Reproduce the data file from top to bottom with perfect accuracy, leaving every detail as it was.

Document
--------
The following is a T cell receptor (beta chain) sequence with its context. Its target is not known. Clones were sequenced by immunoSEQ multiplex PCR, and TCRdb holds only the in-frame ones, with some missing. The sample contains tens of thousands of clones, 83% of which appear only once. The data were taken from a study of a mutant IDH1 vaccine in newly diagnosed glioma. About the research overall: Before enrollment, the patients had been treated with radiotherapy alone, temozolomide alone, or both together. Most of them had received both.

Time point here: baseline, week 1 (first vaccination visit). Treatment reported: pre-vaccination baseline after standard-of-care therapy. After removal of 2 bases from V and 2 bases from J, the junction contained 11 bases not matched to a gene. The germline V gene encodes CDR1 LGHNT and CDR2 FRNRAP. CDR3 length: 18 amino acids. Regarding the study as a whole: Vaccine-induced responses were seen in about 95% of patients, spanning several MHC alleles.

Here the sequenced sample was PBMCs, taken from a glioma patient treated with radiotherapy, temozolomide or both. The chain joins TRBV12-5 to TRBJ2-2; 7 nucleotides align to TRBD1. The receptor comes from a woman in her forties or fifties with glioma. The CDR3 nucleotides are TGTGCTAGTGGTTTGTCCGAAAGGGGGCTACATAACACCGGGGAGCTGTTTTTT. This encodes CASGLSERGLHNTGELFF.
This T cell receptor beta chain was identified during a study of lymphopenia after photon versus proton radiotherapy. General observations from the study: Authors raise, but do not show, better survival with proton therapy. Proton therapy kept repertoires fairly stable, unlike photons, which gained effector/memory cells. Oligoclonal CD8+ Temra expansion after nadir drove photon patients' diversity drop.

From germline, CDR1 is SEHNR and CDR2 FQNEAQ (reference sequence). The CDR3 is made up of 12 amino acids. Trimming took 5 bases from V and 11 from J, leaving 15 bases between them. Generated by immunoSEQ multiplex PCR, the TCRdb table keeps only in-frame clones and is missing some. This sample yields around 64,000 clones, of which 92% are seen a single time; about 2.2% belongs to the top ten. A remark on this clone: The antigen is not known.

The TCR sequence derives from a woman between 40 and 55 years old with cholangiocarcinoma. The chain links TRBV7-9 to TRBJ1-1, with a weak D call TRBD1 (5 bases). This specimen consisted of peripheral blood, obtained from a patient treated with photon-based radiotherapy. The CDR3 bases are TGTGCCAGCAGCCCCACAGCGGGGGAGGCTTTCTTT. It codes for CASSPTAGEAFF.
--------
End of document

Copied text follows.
The following is a T cell receptor (beta chain) sequence with its context. Its target is not known. Clones were sequenced by immunoSEQ multiplex PCR, and TCRdb holds only the in-frame ones, with some missing. The sample contains tens of thousands of clones, 83% of which appear only once. The data were taken from a study of a mutant IDH1 vaccine in newly diagnosed glioma. About the research overall: Before enrollment, the patients had been treated with radiotherapy alone, temozolomide alone, or both together. Most of them had received both.

Time point here: baseline, week 1 (first vaccination visit). Treatment reported: pre-vaccination baseline after standard-of-care therapy. After removal of 2 bases from V and 2 bases from J, the junction contained 11 bases not matched to a gene. The germline V gene encodes CDR1 LGHNT and CDR2 FRNRAP. CDR3 length: 18 amino acids. Regarding the study as a whole: Vaccine-induced responses were seen in about 95% of patients, spanning several MHC alleles.

Here the sequenced sample was PBMCs, taken from a glioma patient treated with radiotherapy, temozolomide or both. The chain joins TRBV12-5 to TRBJ2-2; 7 nucleotides align to TRBD1. The receptor comes from a woman in her forties or fifties with glioma. The CDR3 nucleotides are TGTGCTAGTGGTTTGTCCGAAAGGGGGCTACATAACACCGGGGAGCTGTTTTTT. This encodes CASGLSERGLHNTGELFF.
This T cell receptor beta chain was identified during a study of lymphopenia after photon versus proton radiotherapy. General observations from the study: Authors raise, but do not show, better survival with proton therapy. Proton therapy kept repertoires fairly stable, unlike photons, which gained effector/memory cells. Oligoclonal CD8+ Temra expansion after nadir drove photon patients' diversity drop.

From germline, CDR1 is SEHNR and CDR2 FQNEAQ (reference sequence). The CDR3 is made up of 12 amino acids. Trimming took 5 bases from V and 11 from J, leaving 15 bases between them. Generated by immunoSEQ multiplex PCR, the TCRdb table keeps only in-frame clones and is missing some. This sample yields around 64,000 clones, of which 92% are seen a single time; about 2.2% belongs to the top ten. A remark on this clone: The antigen is not known.

The TCR sequence derives from a woman between 40 and 55 years old with cholangiocarcinoma. The chain links TRBV7-9 to TRBJ1-1, with a weak D call TRBD1 (5 bases). This specimen consisted of peripheral blood, obtained from a patient treated with photon-based radiotherapy. The CDR3 bases are TGTGCCAGCAGCCCCACAGCGGGGGAGGCTTTCTTT. It codes for CASSPTAGEAFF.